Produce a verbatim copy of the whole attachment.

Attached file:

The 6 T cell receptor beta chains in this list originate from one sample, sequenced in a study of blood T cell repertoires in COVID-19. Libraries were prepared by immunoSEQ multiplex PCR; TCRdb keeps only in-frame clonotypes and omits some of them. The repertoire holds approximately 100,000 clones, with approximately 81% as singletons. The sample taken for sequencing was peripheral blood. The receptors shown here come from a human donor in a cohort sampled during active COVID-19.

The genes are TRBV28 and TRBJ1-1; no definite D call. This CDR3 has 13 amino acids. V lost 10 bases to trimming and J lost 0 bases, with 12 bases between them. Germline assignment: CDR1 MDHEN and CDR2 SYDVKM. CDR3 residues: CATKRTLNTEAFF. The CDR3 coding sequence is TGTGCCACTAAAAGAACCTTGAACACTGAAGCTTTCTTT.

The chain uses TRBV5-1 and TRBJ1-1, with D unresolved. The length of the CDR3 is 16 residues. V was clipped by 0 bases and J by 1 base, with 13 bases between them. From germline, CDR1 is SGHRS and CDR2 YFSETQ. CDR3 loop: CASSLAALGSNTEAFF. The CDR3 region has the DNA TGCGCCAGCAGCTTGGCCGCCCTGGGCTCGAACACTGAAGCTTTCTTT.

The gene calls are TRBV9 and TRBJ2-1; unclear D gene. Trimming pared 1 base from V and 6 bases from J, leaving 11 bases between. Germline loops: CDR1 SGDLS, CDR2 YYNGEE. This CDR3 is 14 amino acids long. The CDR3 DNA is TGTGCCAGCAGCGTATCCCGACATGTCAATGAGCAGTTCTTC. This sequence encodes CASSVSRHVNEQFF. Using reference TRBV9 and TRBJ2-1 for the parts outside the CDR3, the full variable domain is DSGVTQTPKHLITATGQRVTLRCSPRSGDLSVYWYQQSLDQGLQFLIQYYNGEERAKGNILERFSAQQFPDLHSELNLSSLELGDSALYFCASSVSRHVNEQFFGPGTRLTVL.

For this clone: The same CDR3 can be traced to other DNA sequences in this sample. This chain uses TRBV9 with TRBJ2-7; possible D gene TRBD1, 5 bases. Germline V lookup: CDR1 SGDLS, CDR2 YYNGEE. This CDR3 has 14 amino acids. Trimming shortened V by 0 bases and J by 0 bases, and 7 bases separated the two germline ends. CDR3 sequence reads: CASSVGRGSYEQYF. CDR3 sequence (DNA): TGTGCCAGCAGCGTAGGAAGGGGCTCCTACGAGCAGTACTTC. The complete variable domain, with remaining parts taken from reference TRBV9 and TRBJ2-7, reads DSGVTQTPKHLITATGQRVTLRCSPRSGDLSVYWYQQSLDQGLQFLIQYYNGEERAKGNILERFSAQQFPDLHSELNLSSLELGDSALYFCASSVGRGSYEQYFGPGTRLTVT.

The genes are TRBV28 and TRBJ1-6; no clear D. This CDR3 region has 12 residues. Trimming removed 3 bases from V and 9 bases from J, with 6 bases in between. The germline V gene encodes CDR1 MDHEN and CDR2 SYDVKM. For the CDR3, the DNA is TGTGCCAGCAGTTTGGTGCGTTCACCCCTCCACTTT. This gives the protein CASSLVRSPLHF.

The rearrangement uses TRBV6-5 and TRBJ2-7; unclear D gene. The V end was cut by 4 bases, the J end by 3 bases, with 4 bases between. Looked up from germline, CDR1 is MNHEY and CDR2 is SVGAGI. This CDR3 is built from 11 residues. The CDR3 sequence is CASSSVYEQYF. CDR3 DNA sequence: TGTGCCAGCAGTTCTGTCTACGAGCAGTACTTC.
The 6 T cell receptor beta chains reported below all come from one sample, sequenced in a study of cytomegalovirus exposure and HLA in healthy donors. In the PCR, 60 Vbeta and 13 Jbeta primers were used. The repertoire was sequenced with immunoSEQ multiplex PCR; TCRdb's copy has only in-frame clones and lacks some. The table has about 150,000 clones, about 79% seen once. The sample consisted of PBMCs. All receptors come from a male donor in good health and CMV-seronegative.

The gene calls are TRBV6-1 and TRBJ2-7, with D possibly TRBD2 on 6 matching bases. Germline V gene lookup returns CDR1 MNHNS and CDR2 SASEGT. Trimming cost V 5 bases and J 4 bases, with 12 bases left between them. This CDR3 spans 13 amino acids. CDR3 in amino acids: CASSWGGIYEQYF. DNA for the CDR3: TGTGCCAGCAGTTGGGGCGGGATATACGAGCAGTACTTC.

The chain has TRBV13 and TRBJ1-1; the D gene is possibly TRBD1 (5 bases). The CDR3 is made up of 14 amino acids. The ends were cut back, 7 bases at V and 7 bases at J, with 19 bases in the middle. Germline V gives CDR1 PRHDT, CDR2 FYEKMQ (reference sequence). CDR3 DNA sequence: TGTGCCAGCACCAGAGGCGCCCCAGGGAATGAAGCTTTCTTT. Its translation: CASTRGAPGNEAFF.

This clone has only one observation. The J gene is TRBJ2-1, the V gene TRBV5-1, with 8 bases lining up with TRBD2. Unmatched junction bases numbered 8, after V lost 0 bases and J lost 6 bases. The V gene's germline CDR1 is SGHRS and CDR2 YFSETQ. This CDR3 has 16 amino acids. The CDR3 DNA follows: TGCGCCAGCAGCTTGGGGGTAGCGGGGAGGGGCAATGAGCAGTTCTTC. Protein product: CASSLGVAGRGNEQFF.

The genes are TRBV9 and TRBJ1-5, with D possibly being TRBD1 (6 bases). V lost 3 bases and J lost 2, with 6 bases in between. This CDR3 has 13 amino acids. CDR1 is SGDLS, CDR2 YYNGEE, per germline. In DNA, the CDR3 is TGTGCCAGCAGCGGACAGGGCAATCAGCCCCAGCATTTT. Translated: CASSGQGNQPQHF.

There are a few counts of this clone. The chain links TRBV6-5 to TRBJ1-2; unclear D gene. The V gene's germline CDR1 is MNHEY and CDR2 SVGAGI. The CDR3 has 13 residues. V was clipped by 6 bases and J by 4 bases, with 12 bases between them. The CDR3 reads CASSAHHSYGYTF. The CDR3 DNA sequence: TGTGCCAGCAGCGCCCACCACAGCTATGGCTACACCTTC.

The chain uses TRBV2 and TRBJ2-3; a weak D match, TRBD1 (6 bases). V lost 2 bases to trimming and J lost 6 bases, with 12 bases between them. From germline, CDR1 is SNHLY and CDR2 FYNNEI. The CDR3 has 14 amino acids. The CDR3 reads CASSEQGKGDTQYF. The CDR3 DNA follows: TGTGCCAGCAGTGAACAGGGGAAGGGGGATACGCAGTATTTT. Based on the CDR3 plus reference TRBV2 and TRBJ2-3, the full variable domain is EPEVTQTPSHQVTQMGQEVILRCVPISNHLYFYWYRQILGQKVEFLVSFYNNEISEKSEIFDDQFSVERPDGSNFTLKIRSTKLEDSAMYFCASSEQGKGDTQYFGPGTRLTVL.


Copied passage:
The 6 T cell receptor beta chains in this list originate from one sample, sequenced in a study of blood T cell repertoires in COVID-19. Libraries were prepared by immunoSEQ multiplex PCR; TCRdb keeps only in-frame clonotypes and omits some of them. The repertoire holds approximately 100,000 clones, with approximately 81% as singletons. The sample taken for sequencing was peripheral blood. The receptors shown here come from a human donor in a cohort sampled during active COVID-19.

The genes are TRBV28 and TRBJ1-1; no definite D call. This CDR3 has 13 amino acids. V lost 10 bases to trimming and J lost 0 bases, with 12 bases between them. Germline assignment: CDR1 MDHEN and CDR2 SYDVKM. CDR3 residues: CATKRTLNTEAFF. The CDR3 coding sequence is TGTGCCACTAAAAGAACCTTGAACACTGAAGCTTTCTTT.

The chain uses TRBV5-1 and TRBJ1-1, with D unresolved. The length of the CDR3 is 16 residues. V was clipped by 0 bases and J by 1 base, with 13 bases between them. From germline, CDR1 is SGHRS and CDR2 YFSETQ. CDR3 loop: CASSLAALGSNTEAFF. The CDR3 region has the DNA TGCGCCAGCAGCTTGGCCGCCCTGGGCTCGAACACTGAAGCTTTCTTT.

The gene calls are TRBV9 and TRBJ2-1; unclear D gene. Trimming pared 1 base from V and 6 bases from J, leaving 11 bases between. Germline loops: CDR1 SGDLS, CDR2 YYNGEE. This CDR3 is 14 amino acids long. The CDR3 DNA is TGTGCCAGCAGCGTATCCCGACATGTCAATGAGCAGTTCTTC. This sequence encodes CASSVSRHVNEQFF. Using reference TRBV9 and TRBJ2-1 for the parts outside the CDR3, the full variable domain is DSGVTQTPKHLITATGQRVTLRCSPRSGDLSVYWYQQSLDQGLQFLIQYYNGEERAKGNILERFSAQQFPDLHSELNLSSLELGDSALYFCASSVSRHVNEQFFGPGTRLTVL.

For this clone: The same CDR3 can be traced to other DNA sequences in this sample. This chain uses TRBV9 with TRBJ2-7; possible D gene TRBD1, 5 bases. Germline V lookup: CDR1 SGDLS, CDR2 YYNGEE. This CDR3 has 14 amino acids. Trimming shortened V by 0 bases and J by 0 bases, and 7 bases separated the two germline ends. CDR3 sequence reads: CASSVGRGSYEQYF. CDR3 sequence (DNA): TGTGCCAGCAGCGTAGGAAGGGGCTCCTACGAGCAGTACTTC. The complete variable domain, with remaining parts taken from reference TRBV9 and TRBJ2-7, reads DSGVTQTPKHLITATGQRVTLRCSPRSGDLSVYWYQQSLDQGLQFLIQYYNGEERAKGNILERFSAQQFPDLHSELNLSSLELGDSALYFCASSVGRGSYEQYFGPGTRLTVT.

The genes are TRBV28 and TRBJ1-6; no clear D. This CDR3 region has 12 residues. Trimming removed 3 bases from V and 9 bases from J, with 6 bases in between. The germline V gene encodes CDR1 MDHEN and CDR2 SYDVKM. For the CDR3, the DNA is TGTGCCAGCAGTTTGGTGCGTTCACCCCTCCACTTT. This gives the protein CASSLVRSPLHF.

The rearrangement uses TRBV6-5 and TRBJ2-7; unclear D gene. The V end was cut by 4 bases, the J end by 3 bases, with 4 bases between. Looked up from germline, CDR1 is MNHEY and CDR2 is SVGAGI. This CDR3 is built from 11 residues. The CDR3 sequence is CASSSVYEQYF. CDR3 DNA sequence: TGTGCCAGCAGTTCTGTCTACGAGCAGTACTTC.
The 6 T cell receptor beta chains reported below all come from one sample, sequenced in a study of cytomegalovirus exposure and HLA in healthy donors. In the PCR, 60 Vbeta and 13 Jbeta primers were used. The repertoire was sequenced with immunoSEQ multiplex PCR; TCRdb's copy has only in-frame clones and lacks some. The table has about 150,000 clones, about 79% seen once. The sample consisted of PBMCs. All receptors come from a male donor in good health and CMV-seronegative.

The gene calls are TRBV6-1 and TRBJ2-7, with D possibly TRBD2 on 6 matching bases. Germline V gene lookup returns CDR1 MNHNS and CDR2 SASEGT. Trimming cost V 5 bases and J 4 bases, with 12 bases left between them. This CDR3 spans 13 amino acids. CDR3 in amino acids: CASSWGGIYEQYF. DNA for the CDR3: TGTGCCAGCAGTTGGGGCGGGATATACGAGCAGTACTTC.

The chain has TRBV13 and TRBJ1-1; the D gene is possibly TRBD1 (5 bases). The CDR3 is made up of 14 amino acids. The ends were cut back, 7 bases at V and 7 bases at J, with 19 bases in the middle. Germline V gives CDR1 PRHDT, CDR2 FYEKMQ (reference sequence). CDR3 DNA sequence: TGTGCCAGCACCAGAGGCGCCCCAGGGAATGAAGCTTTCTTT. Its translation: CASTRGAPGNEAFF.

This clone has only one observation. The J gene is TRBJ2-1, the V gene TRBV5-1, with 8 bases lining up with TRBD2. Unmatched junction bases numbered 8, after V lost 0 bases and J lost 6 bases. The V gene's germline CDR1 is SGHRS and CDR2 YFSETQ. This CDR3 has 16 amino acids. The CDR3 DNA follows: TGCGCCAGCAGCTTGGGGGTAGCGGGGAGGGGCAATGAGCAGTTCTTC. Protein product: CASSLGVAGRGNEQFF.

The genes are TRBV9 and TRBJ1-5, with D possibly being TRBD1 (6 bases). V lost 3 bases and J lost 2, with 6 bases in between. This CDR3 has 13 amino acids. CDR1 is SGDLS, CDR2 YYNGEE, per germline. In DNA, the CDR3 is TGTGCCAGCAGCGGACAGGGCAATCAGCCCCAGCATTTT. Translated: CASSGQGNQPQHF.

There are a few counts of this clone. The chain links TRBV6-5 to TRBJ1-2; unclear D gene. The V gene's germline CDR1 is MNHEY and CDR2 SVGAGI. The CDR3 has 13 residues. V was clipped by 6 bases and J by 4 bases, with 12 bases between them. The CDR3 reads CASSAHHSYGYTF. The CDR3 DNA sequence: TGTGCCAGCAGCGCCCACCACAGCTATGGCTACACCTTC.

The chain uses TRBV2 and TRBJ2-3; a weak D match, TRBD1 (6 bases). V lost 2 bases to trimming and J lost 6 bases, with 12 bases between them. From germline, CDR1 is SNHLY and CDR2 FYNNEI. The CDR3 has 14 amino acids. The CDR3 reads CASSEQGKGDTQYF. The CDR3 DNA follows: TGTGCCAGCAGTGAACAGGGGAAGGGGGATACGCAGTATTTT. Based on the CDR3 plus reference TRBV2 and TRBJ2-3, the full variable domain is EPEVTQTPSHQVTQMGQEVILRCVPISNHLYFYWYRQILGQKVEFLVSFYNNEISEKSEIFDDQFSVERPDGSNFTLKIRSTKLEDSAMYFCASSEQGKGDTQYFGPGTRLTVL.